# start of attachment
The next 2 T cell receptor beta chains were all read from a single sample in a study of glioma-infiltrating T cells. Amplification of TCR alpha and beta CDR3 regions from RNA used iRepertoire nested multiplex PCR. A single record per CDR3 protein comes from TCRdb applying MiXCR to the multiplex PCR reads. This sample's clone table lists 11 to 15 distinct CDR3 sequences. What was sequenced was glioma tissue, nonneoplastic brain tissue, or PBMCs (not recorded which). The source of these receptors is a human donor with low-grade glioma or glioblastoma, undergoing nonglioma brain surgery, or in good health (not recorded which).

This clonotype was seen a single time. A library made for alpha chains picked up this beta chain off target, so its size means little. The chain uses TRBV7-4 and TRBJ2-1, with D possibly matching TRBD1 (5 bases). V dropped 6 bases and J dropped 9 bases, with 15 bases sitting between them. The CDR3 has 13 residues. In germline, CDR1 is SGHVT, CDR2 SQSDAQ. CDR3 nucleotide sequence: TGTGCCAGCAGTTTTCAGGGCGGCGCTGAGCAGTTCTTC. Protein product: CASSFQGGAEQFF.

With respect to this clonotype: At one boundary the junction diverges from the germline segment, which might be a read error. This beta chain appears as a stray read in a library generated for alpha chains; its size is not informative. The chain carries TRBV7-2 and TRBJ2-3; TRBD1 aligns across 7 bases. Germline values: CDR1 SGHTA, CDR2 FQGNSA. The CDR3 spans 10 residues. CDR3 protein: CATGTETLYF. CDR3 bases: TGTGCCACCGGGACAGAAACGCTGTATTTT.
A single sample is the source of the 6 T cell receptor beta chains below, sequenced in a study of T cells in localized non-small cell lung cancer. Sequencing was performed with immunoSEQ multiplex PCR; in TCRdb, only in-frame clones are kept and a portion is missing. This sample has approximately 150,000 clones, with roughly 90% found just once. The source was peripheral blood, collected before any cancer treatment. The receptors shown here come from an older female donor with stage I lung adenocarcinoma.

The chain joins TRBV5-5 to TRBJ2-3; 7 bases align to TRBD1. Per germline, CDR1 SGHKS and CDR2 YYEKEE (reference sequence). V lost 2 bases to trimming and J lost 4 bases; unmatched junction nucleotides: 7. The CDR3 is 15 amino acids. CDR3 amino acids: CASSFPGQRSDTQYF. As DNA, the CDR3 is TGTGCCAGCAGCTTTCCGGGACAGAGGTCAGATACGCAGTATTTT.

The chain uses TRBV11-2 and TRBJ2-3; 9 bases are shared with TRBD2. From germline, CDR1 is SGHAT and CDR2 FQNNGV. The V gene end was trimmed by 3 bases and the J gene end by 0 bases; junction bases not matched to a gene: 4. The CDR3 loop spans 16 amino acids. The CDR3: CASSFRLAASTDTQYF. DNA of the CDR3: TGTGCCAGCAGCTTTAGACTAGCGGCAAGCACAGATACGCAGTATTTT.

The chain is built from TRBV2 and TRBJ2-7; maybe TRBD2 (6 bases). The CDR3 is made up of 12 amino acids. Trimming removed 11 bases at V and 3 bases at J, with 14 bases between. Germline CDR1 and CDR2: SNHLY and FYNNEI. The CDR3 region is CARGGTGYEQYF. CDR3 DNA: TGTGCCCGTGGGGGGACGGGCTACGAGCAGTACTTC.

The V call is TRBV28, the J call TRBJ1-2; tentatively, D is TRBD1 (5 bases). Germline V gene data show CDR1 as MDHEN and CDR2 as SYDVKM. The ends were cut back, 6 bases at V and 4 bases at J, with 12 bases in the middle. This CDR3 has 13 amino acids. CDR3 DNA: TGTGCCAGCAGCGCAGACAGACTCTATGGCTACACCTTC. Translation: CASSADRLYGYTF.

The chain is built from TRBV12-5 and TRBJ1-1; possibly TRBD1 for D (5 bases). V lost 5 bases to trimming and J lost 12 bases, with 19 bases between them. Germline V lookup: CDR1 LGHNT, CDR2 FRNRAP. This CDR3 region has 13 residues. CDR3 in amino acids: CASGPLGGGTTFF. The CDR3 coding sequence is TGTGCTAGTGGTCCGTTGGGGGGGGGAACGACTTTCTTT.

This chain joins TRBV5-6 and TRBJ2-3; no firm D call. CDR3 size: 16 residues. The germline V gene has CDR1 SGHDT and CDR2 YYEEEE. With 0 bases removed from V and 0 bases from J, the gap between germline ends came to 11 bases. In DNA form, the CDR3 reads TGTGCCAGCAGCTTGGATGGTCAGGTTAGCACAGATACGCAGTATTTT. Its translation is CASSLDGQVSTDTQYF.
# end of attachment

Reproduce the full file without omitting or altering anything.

The next 2 T cell receptor beta chains were all read from a single sample in a study of glioma-infiltrating T cells. Amplification of TCR alpha and beta CDR3 regions from RNA used iRepertoire nested multiplex PCR. A single record per CDR3 protein comes from TCRdb applying MiXCR to the multiplex PCR reads. This sample's clone table lists 11 to 15 distinct CDR3 sequences. What was sequenced was glioma tissue, nonneoplastic brain tissue, or PBMCs (not recorded which). The source of these receptors is a human donor with low-grade glioma or glioblastoma, undergoing nonglioma brain surgery, or in good health (not recorded which).

This clonotype was seen a single time. A library made for alpha chains picked up this beta chain off target, so its size means little. The chain uses TRBV7-4 and TRBJ2-1, with D possibly matching TRBD1 (5 bases). V dropped 6 bases and J dropped 9 bases, with 15 bases sitting between them. The CDR3 has 13 residues. In germline, CDR1 is SGHVT, CDR2 SQSDAQ. CDR3 nucleotide sequence: TGTGCCAGCAGTTTTCAGGGCGGCGCTGAGCAGTTCTTC. Protein product: CASSFQGGAEQFF.

With respect to this clonotype: At one boundary the junction diverges from the germline segment, which might be a read error. This beta chain appears as a stray read in a library generated for alpha chains; its size is not informative. The chain carries TRBV7-2 and TRBJ2-3; TRBD1 aligns across 7 bases. Germline values: CDR1 SGHTA, CDR2 FQGNSA. The CDR3 spans 10 residues. CDR3 protein: CATGTETLYF. CDR3 bases: TGTGCCACCGGGACAGAAACGCTGTATTTT.
A single sample is the source of the 6 T cell receptor beta chains below, sequenced in a study of T cells in localized non-small cell lung cancer. Sequencing was performed with immunoSEQ multiplex PCR; in TCRdb, only in-frame clones are kept and a portion is missing. This sample has approximately 150,000 clones, with roughly 90% found just once. The source was peripheral blood, collected before any cancer treatment. The receptors shown here come from an older female donor with stage I lung adenocarcinoma.

The chain joins TRBV5-5 to TRBJ2-3; 7 bases align to TRBD1. Per germline, CDR1 SGHKS and CDR2 YYEKEE (reference sequence). V lost 2 bases to trimming and J lost 4 bases; unmatched junction nucleotides: 7. The CDR3 is 15 amino acids. CDR3 amino acids: CASSFPGQRSDTQYF. As DNA, the CDR3 is TGTGCCAGCAGCTTTCCGGGACAGAGGTCAGATACGCAGTATTTT.

The chain uses TRBV11-2 and TRBJ2-3; 9 bases are shared with TRBD2. From germline, CDR1 is SGHAT and CDR2 FQNNGV. The V gene end was trimmed by 3 bases and the J gene end by 0 bases; junction bases not matched to a gene: 4. The CDR3 loop spans 16 amino acids. The CDR3: CASSFRLAASTDTQYF. DNA of the CDR3: TGTGCCAGCAGCTTTAGACTAGCGGCAAGCACAGATACGCAGTATTTT.

The chain is built from TRBV2 and TRBJ2-7; maybe TRBD2 (6 bases). The CDR3 is made up of 12 amino acids. Trimming removed 11 bases at V and 3 bases at J, with 14 bases between. Germline CDR1 and CDR2: SNHLY and FYNNEI. The CDR3 region is CARGGTGYEQYF. CDR3 DNA: TGTGCCCGTGGGGGGACGGGCTACGAGCAGTACTTC.

The V call is TRBV28, the J call TRBJ1-2; tentatively, D is TRBD1 (5 bases). Germline V gene data show CDR1 as MDHEN and CDR2 as SYDVKM. The ends were cut back, 6 bases at V and 4 bases at J, with 12 bases in the middle. This CDR3 has 13 amino acids. CDR3 DNA: TGTGCCAGCAGCGCAGACAGACTCTATGGCTACACCTTC. Translation: CASSADRLYGYTF.

The chain is built from TRBV12-5 and TRBJ1-1; possibly TRBD1 for D (5 bases). V lost 5 bases to trimming and J lost 12 bases, with 19 bases between them. Germline V lookup: CDR1 LGHNT, CDR2 FRNRAP. This CDR3 region has 13 residues. CDR3 in amino acids: CASGPLGGGTTFF. The CDR3 coding sequence is TGTGCTAGTGGTCCGTTGGGGGGGGGAACGACTTTCTTT.

This chain joins TRBV5-6 and TRBJ2-3; no firm D call. CDR3 size: 16 residues. The germline V gene has CDR1 SGHDT and CDR2 YYEEEE. With 0 bases removed from V and 0 bases from J, the gap between germline ends came to 11 bases. In DNA form, the CDR3 reads TGTGCCAGCAGCTTGGATGGTCAGGTTAGCACAGATACGCAGTATTTT. Its translation is CASSLDGQVSTDTQYF.